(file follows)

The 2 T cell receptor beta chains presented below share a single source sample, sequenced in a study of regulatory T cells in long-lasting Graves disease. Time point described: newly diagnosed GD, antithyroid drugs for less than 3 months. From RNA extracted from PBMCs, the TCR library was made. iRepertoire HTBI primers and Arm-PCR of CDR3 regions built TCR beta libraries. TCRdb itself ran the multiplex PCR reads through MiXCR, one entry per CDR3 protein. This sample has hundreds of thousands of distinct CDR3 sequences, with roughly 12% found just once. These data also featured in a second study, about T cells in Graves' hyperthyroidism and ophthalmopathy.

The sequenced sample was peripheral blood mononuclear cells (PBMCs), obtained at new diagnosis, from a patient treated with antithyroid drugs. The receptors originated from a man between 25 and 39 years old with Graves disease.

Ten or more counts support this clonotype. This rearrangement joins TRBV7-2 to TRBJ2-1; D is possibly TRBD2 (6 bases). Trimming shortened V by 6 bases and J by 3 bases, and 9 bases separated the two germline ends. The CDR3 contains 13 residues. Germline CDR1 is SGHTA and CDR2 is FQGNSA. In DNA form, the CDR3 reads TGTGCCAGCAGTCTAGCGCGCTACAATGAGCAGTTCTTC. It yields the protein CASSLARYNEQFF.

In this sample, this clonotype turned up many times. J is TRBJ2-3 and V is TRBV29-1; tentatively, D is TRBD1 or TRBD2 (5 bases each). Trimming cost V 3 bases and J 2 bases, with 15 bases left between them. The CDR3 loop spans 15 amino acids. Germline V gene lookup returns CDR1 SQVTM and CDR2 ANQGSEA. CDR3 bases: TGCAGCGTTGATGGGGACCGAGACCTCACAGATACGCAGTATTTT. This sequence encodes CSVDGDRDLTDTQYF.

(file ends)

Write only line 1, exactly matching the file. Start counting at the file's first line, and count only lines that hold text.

The 2 T cell receptor beta chains presented below share a single source sample, sequenced in a study of regulatory T cells in long-lasting Graves disease. Time point described: newly diagnosed GD, antithyroid drugs for less than 3 months. From RNA extracted from PBMCs, the TCR library was made. iRepertoire HTBI primers and Arm-PCR of CDR3 regions built TCR beta libraries. TCRdb itself ran the multiplex PCR reads through MiXCR, one entry per CDR3 protein. This sample has hundreds of thousands of distinct CDR3 sequences, with roughly 12% found just once. These data also featured in a second study, about T cells in Graves' hyperthyroidism and ophthalmopathy.